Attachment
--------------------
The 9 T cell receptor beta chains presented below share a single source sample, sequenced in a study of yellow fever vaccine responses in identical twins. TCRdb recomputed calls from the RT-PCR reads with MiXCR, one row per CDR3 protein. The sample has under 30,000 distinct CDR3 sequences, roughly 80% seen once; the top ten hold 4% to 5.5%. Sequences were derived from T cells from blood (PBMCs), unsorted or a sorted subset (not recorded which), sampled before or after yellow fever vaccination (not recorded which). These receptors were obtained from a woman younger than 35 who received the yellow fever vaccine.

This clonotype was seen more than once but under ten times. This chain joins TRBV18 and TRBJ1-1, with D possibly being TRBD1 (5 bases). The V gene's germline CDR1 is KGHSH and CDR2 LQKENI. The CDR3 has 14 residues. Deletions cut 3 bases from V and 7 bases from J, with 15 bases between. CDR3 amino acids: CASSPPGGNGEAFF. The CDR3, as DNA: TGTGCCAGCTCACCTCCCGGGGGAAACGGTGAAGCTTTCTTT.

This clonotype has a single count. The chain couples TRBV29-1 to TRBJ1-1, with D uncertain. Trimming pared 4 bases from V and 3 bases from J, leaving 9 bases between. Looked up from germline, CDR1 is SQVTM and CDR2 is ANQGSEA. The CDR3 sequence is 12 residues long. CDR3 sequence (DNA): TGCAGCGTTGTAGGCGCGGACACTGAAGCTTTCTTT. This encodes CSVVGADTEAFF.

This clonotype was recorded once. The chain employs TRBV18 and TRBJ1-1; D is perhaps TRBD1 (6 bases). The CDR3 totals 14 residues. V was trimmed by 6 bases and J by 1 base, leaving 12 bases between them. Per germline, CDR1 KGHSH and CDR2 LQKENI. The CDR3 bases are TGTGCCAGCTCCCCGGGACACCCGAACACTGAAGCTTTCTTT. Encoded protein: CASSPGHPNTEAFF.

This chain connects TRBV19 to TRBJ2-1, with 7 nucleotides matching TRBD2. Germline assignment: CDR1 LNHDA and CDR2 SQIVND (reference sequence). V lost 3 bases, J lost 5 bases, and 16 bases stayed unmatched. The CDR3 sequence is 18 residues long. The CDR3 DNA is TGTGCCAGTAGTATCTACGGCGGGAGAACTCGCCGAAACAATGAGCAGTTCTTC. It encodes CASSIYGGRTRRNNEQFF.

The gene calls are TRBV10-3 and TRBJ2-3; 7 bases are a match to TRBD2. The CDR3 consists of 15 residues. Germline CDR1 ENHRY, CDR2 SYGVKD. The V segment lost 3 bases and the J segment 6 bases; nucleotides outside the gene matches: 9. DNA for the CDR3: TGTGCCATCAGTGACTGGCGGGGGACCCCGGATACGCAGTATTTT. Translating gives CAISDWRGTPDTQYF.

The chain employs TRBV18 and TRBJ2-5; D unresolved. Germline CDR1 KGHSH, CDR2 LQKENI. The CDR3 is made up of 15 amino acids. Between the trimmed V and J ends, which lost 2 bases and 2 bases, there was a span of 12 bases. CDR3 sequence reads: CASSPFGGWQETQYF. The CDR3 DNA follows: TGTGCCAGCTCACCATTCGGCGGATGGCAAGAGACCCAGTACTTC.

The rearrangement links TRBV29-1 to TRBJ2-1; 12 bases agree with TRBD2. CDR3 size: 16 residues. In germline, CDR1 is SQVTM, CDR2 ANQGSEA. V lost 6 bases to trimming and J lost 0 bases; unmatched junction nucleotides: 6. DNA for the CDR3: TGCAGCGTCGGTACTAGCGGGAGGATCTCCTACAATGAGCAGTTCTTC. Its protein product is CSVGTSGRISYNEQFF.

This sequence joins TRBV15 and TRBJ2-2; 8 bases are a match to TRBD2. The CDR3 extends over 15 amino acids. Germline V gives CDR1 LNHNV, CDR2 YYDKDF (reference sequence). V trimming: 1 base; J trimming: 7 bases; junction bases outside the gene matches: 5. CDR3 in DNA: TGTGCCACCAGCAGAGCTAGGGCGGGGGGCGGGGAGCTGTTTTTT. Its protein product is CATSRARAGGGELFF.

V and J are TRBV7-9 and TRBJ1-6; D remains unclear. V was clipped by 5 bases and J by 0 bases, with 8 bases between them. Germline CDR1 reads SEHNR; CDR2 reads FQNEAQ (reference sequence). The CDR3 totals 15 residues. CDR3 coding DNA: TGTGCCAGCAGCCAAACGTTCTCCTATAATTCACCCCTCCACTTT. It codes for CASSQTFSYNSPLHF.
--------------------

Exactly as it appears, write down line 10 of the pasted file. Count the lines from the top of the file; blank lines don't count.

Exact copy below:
V and J are TRBV7-9 and TRBJ1-6; D remains unclear. V was clipped by 5 bases and J by 0 bases, with 8 bases between them. Germline CDR1 reads SEHNR; CDR2 reads FQNEAQ (reference sequence). The CDR3 totals 15 residues. CDR3 coding DNA: TGTGCCAGCAGCCAAACGTTCTCCTATAATTCACCCCTCCACTTT. It codes for CASSQTFSYNSPLHF.